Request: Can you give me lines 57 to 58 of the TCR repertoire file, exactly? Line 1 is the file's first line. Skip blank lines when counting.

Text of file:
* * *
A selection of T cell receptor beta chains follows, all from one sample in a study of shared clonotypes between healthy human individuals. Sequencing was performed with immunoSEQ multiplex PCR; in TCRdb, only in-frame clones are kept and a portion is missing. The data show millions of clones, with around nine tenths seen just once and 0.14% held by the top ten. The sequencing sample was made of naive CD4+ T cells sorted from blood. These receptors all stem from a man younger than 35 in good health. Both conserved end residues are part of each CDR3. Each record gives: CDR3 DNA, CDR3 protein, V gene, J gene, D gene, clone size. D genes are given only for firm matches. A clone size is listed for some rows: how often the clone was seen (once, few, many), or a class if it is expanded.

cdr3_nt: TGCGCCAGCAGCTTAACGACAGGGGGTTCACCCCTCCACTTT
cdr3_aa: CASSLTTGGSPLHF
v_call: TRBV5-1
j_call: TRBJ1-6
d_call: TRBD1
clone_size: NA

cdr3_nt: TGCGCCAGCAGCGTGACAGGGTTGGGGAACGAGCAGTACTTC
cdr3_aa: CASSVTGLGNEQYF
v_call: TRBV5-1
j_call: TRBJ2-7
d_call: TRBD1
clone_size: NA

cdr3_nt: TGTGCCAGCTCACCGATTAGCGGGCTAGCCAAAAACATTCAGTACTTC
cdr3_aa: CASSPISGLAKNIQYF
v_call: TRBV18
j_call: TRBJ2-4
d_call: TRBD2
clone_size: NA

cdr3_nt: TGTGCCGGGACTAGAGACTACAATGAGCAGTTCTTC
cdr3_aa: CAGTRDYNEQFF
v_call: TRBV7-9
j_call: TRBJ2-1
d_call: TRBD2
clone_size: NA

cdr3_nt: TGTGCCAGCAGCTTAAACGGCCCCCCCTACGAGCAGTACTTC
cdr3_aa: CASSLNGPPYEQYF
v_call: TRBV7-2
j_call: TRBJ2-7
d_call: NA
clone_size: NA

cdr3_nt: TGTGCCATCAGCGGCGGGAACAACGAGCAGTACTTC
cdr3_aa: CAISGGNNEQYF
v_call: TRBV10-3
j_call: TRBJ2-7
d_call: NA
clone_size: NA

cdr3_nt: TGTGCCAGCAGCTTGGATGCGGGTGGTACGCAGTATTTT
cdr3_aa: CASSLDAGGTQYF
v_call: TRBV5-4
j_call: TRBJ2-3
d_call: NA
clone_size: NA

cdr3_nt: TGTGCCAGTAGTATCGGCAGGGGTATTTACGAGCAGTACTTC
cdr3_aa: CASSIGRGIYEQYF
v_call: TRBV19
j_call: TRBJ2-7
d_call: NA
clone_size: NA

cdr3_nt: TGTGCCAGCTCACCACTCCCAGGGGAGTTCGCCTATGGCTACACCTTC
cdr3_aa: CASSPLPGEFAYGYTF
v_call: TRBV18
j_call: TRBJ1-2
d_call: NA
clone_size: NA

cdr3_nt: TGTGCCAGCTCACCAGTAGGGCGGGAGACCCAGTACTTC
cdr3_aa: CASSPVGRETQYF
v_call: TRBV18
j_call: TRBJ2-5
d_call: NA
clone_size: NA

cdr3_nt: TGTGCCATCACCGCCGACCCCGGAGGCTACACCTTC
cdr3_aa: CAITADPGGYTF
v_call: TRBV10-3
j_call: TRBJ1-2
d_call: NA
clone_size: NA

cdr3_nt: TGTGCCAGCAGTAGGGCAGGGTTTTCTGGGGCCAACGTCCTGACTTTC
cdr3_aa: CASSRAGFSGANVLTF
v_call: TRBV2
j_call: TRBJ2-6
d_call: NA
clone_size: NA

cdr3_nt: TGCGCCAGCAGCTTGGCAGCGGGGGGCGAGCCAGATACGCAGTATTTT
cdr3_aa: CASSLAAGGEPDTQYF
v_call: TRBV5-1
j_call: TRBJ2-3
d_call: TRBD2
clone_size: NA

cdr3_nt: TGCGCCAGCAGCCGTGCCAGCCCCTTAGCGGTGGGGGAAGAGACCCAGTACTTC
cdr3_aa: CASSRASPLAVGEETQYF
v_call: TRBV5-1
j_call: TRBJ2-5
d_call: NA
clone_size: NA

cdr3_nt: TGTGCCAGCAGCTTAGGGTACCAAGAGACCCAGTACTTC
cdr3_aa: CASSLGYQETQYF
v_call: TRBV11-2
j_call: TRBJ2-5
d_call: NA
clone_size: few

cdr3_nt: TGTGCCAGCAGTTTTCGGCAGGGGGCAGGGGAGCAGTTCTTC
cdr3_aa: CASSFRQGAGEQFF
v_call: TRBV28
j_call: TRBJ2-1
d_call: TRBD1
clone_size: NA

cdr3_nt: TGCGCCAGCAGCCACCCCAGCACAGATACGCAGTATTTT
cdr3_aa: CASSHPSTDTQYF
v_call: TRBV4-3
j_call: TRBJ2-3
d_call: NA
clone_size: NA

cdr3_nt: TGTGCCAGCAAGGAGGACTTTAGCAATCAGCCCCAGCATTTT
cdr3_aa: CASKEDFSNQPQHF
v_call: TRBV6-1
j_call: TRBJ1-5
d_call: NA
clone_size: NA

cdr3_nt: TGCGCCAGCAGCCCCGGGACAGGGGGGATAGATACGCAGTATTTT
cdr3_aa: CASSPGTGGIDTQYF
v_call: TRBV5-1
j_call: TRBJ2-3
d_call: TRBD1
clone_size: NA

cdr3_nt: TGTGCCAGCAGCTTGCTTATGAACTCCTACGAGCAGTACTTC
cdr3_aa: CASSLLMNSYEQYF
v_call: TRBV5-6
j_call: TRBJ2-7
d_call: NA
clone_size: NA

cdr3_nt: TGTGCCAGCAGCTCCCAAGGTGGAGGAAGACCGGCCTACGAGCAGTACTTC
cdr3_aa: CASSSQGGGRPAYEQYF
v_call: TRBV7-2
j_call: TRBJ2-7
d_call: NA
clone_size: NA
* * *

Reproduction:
cdr3_aa: CASSPVGRETQYF
v_call: TRBV18